Another bit of fun. ^_^ One of my rocks was posted. Made my World Lion Day, but if you read the comments... "is that another done by lionwhisperer?" ... ^o^; I just can't decide between giggling or grinning evilly... Kevin, where do you find the time? ^,^
Africa has such diverse and numerous species of deer-like animals!!! In the States, we have what? Whitetail... and... elk over by the Rockies. ^o^ Okay, those are the most well-known. There's also pronghorn antelope and mule deer over there, and north are caribou / reindeer and moose, south has a few non-native species mainly in Texas...
Africa has... impala, Thomson's gazelle, springbok, kudu, sable, gerenuk, blackbuck, oryx, eland, suni, roan, waterbuck, steenbok, nyala, klipspringer, lechwe... and there's even more... ^,^
I said "deer-like". ;p Antelope, gazelles and deer are similar but not of the same family. The deer family is called "cervidae" and have antlers that are shed each year. Antelope / gazelles are part of the "bovidae" family (like cows, sheep, goats) and have horns, which are bone, part of their skull, and permanent. If one breaks off, it won't grow back, though it may develop a bit of stunted, deformed growth at the break.
So, on that definition: North America would only have one antelope, the speedy pronghorn, except it's not even a true antelope but actually a family of its own. So, we have NO antelope over here ^,^. Africa has 71-72 different ones. (A few sites said 71, but Kruger Park says 72.) ~ An interesting tidbit: Like deer, antelope have herds, a male is a buck, a female is a doe, but baby antelope are calves instead of fawns.
I think this makes 67, but I have at least one more in mind to finish. You can click on the photo of the tree sample to see it larger.
Side note, as, unfortunately, naysayers I know still don't get it: Remember, (unless it's a specially designed one) wearing a face covering isn't about protecting you: It's about having respect for others and keeping your germs to yourself. ^_^
Kevin's added some lion-themed masks to his lion collectibles - and I noticed there's even a onesie. So cute! And when it's outgrown, you could frame it - a better keepsake than baby shoes. (Babies don't need shoes! ;p) - Don't forget about teemill's great selection, too! ^_^
...so... 2020Aug23... This morning, I was looking skyward as I headed down the road, keeping an eye out for eagles as I neared the lake... And almost ran over a turkey.
^o^; My, they sure are big up close and with all their feathers and stuff on. ^o^ (I was on a bike, mind you.) I've crossed paths with lots of turkey, but never that closely. ^,^ So glad I didn't hit him. Here's a bit of trivia: Seems a group of wild turkeys is called a flock, while domestic ones are referred to as a "rafter" or "gang".
Baobab tree fruit is highly nutritious, and all parts have some nutrition and use for animals and humans. Baobabs can store water in their huge trunks, and that helps them survive when droughts occur. It also helps other animals during dry spells. Elephants use their tusks to dig into the tree trunks and eat the wood pulp for nutrition and moisture. Other animals take advantage of these openings, too.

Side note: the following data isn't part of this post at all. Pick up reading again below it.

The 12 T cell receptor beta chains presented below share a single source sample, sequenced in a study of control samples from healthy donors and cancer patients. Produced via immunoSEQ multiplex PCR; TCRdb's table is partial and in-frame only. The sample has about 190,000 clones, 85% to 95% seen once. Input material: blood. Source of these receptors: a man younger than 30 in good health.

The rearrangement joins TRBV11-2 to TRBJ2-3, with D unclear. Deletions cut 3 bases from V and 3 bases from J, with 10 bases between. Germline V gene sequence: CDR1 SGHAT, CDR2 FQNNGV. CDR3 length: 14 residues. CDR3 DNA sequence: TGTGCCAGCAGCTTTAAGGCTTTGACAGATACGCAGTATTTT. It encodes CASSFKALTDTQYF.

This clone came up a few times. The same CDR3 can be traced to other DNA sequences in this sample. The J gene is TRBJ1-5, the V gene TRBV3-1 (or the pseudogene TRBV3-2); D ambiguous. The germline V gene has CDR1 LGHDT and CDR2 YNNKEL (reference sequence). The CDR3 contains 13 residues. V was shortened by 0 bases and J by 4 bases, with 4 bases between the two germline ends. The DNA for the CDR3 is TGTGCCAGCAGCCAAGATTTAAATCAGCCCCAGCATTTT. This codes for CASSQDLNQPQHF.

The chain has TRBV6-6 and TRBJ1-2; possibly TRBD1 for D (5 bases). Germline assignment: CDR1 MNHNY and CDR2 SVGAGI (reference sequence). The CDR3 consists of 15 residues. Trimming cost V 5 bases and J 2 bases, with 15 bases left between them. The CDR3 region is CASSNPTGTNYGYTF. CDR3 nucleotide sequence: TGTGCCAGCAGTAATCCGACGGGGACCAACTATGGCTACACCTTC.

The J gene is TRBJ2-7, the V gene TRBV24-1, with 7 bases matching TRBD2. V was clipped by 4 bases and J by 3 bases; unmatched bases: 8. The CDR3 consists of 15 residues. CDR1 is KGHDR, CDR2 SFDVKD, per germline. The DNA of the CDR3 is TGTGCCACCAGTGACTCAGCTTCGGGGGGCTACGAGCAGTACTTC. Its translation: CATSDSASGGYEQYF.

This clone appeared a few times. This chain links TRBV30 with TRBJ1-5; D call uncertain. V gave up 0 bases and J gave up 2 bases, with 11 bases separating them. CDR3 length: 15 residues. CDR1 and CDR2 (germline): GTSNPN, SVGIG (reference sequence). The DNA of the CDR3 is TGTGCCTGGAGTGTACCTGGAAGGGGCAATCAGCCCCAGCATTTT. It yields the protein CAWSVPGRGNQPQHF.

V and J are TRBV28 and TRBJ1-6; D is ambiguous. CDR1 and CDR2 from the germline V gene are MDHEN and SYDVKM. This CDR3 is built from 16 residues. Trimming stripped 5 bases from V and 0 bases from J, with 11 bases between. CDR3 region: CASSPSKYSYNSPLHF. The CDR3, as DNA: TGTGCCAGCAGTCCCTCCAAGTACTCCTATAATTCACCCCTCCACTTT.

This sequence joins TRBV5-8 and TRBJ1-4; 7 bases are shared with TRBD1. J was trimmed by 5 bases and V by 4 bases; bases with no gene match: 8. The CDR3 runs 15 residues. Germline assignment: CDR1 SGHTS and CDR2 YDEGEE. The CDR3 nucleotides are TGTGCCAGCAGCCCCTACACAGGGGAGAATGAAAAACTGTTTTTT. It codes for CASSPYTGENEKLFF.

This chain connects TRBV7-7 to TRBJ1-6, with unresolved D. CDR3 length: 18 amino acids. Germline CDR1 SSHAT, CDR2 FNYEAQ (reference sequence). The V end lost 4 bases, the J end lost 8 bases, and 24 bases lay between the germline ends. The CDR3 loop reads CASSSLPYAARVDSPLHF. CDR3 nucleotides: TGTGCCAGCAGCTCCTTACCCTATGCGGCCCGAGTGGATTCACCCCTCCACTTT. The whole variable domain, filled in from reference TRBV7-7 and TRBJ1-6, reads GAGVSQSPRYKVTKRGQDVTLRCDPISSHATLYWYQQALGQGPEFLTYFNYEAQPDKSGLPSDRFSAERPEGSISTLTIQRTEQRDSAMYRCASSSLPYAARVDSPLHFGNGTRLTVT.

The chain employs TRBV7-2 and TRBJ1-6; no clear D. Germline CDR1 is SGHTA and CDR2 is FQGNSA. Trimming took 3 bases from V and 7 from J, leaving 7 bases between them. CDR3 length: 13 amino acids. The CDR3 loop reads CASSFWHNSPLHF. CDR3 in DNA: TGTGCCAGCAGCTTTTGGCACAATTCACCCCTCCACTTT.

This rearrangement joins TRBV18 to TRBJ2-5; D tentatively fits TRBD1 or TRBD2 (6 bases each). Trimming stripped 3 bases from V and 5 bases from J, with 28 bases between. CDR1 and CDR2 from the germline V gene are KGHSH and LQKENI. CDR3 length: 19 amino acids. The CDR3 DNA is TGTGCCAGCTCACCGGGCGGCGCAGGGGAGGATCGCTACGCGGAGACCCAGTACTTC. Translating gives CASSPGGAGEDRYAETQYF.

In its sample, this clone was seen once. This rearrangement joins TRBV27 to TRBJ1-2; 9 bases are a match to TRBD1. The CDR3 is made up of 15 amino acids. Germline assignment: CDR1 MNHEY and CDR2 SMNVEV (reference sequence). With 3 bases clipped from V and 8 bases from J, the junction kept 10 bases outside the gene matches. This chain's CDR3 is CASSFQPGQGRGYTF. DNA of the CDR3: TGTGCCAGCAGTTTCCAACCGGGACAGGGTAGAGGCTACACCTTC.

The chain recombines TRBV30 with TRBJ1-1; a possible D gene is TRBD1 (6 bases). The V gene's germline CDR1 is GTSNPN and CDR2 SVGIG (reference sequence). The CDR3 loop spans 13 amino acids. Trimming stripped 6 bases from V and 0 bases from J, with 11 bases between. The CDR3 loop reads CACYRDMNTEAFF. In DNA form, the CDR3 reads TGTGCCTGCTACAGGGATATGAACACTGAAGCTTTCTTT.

Sometimes elephants excavate too much of a tree and end up killing it. Other trees get large hollows in them but are able to keep growing around them and have been used as homes for animals and even humans. Baobab trunks can be so large around that they compare to the giant sequoias in California, but don't grow that tall.
Last month, I had sent a fun version of the lion-heart card to the Kevin Richardson Foundation to wish them a Happy World Lion Day. Unfortunately, I just got it back marked "refused". It's the address they list, and I used it before without a problem - that I know of, anyway - so I don't know what's up with that. Maybe they don't appreciate my humor. ^,^ Ah, well. I apologize and will keep it to myself in the future.
Also this site won't be further updated til who knows when: I've mentioned elsewhere on the site that there are people out there who hate me and will harass me if they find me. Well, they found me. So, I will need to endure and deal with their twistedness yet again.
Just remember what I've said: Take a real good look at who is spreading hate, and who advocates compassion and nurturing.
But even if everyone around me falls prey to their bandwagon of lies and manipulation rather than using common sense, God's got me. Saw a just about unheard of double cloudbow this morning! Awesome. I saw the main one and watched it as long as I could as I rode along, and then, as the sun rose a little higher, I noticed a small bit of a second one to the right of it. ^_^ God is so cool. Again, it was much more impressive in person, not very clear in the photo. If you tilt your screen, you can pick out the reds of it better. (The bit of second one that was to the right wasn't showing yet, when I took the photo.)
Recall: A cloudbow happens when the rising or setting sun hits the moisture of a cloud just right.
"The true friend is the one who walks in,
when everyone else walks out."
Canadian Geese - One of the adults always goes out first, then calls the others when he thinks it's safe. Then, like a crossing guard, he stands in the middle while the other two adults usher the little ones across. Notice how they keep the goslings in the middle, with an adult at each end - and the crossing guard hanging back to keep an eye out..
Last month, the last adult over patiently waited, in the middle of the road, and waited, and waited, then finally made a low call. You heard sudden splashing and rustling through the long grass and a gosling hustled out. ^o^ He'd not been paying attention and had gotten left behind, playing in the water in the overgrown ditch and suddenly realizing everybody had gone. ^o^ And she just casually followed him across to the others, no scolding. It was just great to see the behaviour. Animals may not specifically count their offspring, but they know each one of them. ^_~ (It's sad, though: There were originally six goslings, and now there's only four. Probably hawks or something carried them off, as I hadn't seen any roadkill.) ~ ...I try to remember to check my tires for goose poo before I bring my bike in. They're cute, but they sure do make a mess everywhere they go! ^,^
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Be a steward of the Earth.
Coloring pages may be printed from here and made copies of for non-profit, free-of-charge use only. ~ Don't have a printer? Out of ink? Libraries are typically happy to print things like this out for you. Some may charge a small fee, others will print a page or two at no charge. ~ Please do not hotlink to or use my images on other websites. Simply direct people to my homepage: godsavetheking.neocities.org , thanks! Plant seeds!
[I'm not a professional and have limited resources/access; so the image quality isn't very 'clean' on some, but they print/copy fine. I make the printable images to be around 8x11 inches to fill a sheet of regular letter-size paper.]